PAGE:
Children learn a lot about each other throughout grade school. They figure out how to develop relationships on different levels, discover which types of people they interact best with, and learn the socialization skills necessary to actually interact with them. While these are very important for the kids to develop, arguably more important is what they are learning about themselves. Throughout all levels of schooling, children struggle with the concept of identity. They try to sort out both who they are, and who they want to be. Forming an identity is an important part of growth and development in children, and can often be one of the most confusing for them.
Sports can play a big role in the identity a child develops. Kids who take part in school sports will often define themselves by them in part: “I’m a soccer player” or “I’m on the basketball team” are very common ways for those kids to describe themselves. The identity is formed around this idea of being an athlete, and the children in turn identify themselves as athletes, instead of just people who like athletics. This is a very important distinction, because it shows how much power we really put behind sports. There is a culture that sport has surrounding it, and involvement in that culture provides a sense of inclusion that is attractive to people of all ages. We all want to feel included in something, and during a child’s formative years, that culture and inclusion can provide a strong support upon which to build their identity.
This can be very good for those children. Involvement in sport and identification as an athlete can have very positive results for a child’s socialization. In 2011, a study led by Sohaila Shakib focused on youth and their perception of themselves through sports. Looking at students in grades 3 through 12, the researchers looked at how involvement in sports changed their social status (or how they perceived their social status to be, at the very least). The responses they received were almost unanimously great. Across all differing genders, grades, and socioeconomic statuses, the study found that kids who were taking part in sports were more likely to consider themselves popular among their peers. Whether the athletes were actually more popular than non-athletes or not is up for debate, but the fact is that the kids taking part in sports at least believe that they are popular. How the children perceive themselves has a big impact on how they choose to identify themselves, and with the positive social benefits that the students see from being an athlete, it is no wonder that they hold being an athlete in such high regards. In fact, the male youth in that study considered sports to be the most important criterion for popularity, with female youth ranking it second. It is clear that sports can play a big role in the social development of children.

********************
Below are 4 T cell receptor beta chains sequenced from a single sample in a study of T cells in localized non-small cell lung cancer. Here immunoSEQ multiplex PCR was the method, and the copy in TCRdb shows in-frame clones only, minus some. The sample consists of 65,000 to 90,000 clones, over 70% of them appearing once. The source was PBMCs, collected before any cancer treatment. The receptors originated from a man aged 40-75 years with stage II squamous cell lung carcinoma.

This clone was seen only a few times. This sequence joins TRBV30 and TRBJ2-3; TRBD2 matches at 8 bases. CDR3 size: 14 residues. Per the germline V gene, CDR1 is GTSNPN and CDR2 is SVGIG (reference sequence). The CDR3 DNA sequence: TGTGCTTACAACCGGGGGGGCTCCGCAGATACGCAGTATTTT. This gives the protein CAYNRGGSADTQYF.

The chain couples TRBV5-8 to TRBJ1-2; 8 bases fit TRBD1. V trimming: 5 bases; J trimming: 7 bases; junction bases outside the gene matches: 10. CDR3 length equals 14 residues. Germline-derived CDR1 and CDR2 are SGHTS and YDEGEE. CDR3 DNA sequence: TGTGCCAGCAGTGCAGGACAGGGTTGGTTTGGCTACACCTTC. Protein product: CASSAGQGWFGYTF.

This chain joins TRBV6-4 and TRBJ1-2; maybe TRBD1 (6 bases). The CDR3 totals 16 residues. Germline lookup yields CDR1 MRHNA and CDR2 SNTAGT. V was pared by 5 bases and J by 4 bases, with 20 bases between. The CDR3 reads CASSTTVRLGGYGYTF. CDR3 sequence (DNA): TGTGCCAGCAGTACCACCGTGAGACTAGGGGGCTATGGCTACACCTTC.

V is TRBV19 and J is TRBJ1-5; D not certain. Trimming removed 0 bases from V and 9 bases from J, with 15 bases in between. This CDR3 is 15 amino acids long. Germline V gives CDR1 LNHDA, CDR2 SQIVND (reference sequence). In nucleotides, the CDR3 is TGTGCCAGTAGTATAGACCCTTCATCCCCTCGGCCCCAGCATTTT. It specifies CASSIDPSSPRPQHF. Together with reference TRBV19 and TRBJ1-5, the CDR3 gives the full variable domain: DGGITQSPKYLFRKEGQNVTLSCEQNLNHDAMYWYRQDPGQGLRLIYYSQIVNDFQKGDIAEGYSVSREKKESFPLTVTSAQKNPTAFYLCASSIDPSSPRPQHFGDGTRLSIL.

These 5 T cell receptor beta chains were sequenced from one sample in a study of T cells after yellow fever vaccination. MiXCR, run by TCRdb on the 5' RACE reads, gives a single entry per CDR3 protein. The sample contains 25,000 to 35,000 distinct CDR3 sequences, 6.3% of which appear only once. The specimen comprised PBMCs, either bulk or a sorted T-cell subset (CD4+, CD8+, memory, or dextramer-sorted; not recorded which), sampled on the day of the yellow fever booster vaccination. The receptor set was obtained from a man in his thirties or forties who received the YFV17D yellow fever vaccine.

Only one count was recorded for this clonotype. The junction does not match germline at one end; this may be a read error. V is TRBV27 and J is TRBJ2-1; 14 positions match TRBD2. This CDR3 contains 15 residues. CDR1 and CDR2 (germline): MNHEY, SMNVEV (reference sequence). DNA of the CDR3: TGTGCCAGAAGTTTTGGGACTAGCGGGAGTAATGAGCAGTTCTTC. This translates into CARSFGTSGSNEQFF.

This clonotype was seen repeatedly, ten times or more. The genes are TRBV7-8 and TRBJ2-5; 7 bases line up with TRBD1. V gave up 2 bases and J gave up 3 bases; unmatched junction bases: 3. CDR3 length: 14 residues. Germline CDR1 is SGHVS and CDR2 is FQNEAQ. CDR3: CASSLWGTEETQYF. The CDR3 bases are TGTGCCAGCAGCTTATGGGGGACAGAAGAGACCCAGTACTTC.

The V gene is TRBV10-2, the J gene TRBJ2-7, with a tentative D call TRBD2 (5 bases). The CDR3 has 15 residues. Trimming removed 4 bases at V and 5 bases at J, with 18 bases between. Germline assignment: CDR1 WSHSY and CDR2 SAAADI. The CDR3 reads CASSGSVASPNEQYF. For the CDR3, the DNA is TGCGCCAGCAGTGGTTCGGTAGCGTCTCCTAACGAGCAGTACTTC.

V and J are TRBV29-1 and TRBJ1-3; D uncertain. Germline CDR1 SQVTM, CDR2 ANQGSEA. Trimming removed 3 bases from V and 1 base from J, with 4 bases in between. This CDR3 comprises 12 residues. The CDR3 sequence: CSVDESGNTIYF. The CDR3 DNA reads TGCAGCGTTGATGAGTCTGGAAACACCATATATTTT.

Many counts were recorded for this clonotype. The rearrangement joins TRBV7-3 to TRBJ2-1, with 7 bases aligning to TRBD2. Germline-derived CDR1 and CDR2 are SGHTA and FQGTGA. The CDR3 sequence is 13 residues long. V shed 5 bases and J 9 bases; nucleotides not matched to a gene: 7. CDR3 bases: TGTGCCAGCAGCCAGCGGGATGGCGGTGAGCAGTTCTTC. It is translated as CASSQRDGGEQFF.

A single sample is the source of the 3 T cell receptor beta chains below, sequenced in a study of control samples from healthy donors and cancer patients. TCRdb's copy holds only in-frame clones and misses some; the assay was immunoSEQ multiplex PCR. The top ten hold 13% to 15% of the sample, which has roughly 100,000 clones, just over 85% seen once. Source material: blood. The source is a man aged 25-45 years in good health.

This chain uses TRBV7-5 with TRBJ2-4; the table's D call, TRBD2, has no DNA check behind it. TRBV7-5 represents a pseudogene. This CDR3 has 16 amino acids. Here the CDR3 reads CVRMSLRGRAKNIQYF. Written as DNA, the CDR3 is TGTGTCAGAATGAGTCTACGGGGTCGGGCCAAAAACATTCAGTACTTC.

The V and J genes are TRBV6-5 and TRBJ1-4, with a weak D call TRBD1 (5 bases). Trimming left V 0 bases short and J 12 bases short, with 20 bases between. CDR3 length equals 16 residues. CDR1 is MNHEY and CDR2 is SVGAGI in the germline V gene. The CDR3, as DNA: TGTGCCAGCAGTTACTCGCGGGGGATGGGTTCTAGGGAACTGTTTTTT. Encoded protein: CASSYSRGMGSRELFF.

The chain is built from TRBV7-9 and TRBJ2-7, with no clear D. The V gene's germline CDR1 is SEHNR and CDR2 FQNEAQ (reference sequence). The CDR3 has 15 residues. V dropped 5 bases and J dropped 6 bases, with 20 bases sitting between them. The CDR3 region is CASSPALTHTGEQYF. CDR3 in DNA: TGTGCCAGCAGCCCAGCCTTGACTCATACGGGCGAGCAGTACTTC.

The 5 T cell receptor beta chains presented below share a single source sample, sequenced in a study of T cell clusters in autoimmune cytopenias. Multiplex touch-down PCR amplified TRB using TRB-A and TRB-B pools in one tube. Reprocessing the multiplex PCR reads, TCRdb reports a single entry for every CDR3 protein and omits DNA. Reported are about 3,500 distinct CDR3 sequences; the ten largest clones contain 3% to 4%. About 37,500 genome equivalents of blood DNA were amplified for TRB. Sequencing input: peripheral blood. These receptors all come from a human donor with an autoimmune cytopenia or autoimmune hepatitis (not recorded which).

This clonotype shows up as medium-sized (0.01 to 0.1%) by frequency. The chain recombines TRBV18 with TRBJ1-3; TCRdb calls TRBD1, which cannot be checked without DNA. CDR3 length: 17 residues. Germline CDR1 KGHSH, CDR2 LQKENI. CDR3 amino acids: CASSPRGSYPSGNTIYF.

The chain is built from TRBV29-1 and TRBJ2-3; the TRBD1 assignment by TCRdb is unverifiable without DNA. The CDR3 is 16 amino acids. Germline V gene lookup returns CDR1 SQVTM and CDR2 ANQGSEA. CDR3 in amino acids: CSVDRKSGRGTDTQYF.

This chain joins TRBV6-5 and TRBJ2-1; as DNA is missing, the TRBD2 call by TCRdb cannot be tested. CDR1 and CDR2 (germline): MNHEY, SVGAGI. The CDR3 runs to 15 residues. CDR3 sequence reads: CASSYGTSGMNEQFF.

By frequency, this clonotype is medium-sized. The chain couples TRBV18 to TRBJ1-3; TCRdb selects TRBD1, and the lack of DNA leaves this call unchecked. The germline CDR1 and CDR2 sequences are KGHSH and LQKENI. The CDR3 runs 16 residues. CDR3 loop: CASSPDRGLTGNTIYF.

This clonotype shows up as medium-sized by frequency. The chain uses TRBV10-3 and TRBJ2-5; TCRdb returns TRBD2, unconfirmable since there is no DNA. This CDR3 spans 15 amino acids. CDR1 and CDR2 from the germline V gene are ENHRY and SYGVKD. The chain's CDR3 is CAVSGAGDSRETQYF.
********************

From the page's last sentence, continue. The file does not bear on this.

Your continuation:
However, it is always important to think about potential barriers for youth looking to take part in that socialization of sport. Male youth with a lower socioeconomic status (SES) were found to be more likely than those with a higher SES to consider sports to be the most important source of social status. These kids hold sports in the highest regard, but studies show that they are also the least likely to be able to get involved in those sports. One such study from Philip White and William McTeer showed that the time when involvement is most affected by SES is actually ages 6-9 in children. Public- and school-funded sports programs at these ages are a good way to help children get involved in sports without having to worry about the risk of costs inhibiting them.
With all of this being said, it’s no wonder that sports are considered such a massive part of life for school-age children. It provides them with a chance to work and grow through their formative years, a feeling of popularity and acceptance among their peers, and, arguably most importantly, an opportunity to learn things about who they are and who they want to be. With all of those things involved, it’s no wonder that those kids take so much pride in saying “I am an athlete”.
Journal Articles Mentioned:
Shakib, S., Veliz, P., Dunbar M.D., Sabo, D. (2001). Athletics as a source for social status among youth: Examining variation by gender, race/ethnicity, and socioeconomic status. Sociology of Sport Journal, 28, 303-328.
White, P., McTeer, W. (2012). Socioeconomic status and sport participation at different developmental stages during childhood and youth: Multivariate analyses using Canadian national survey data. Sociology of Sport Journal, 29, 186-209.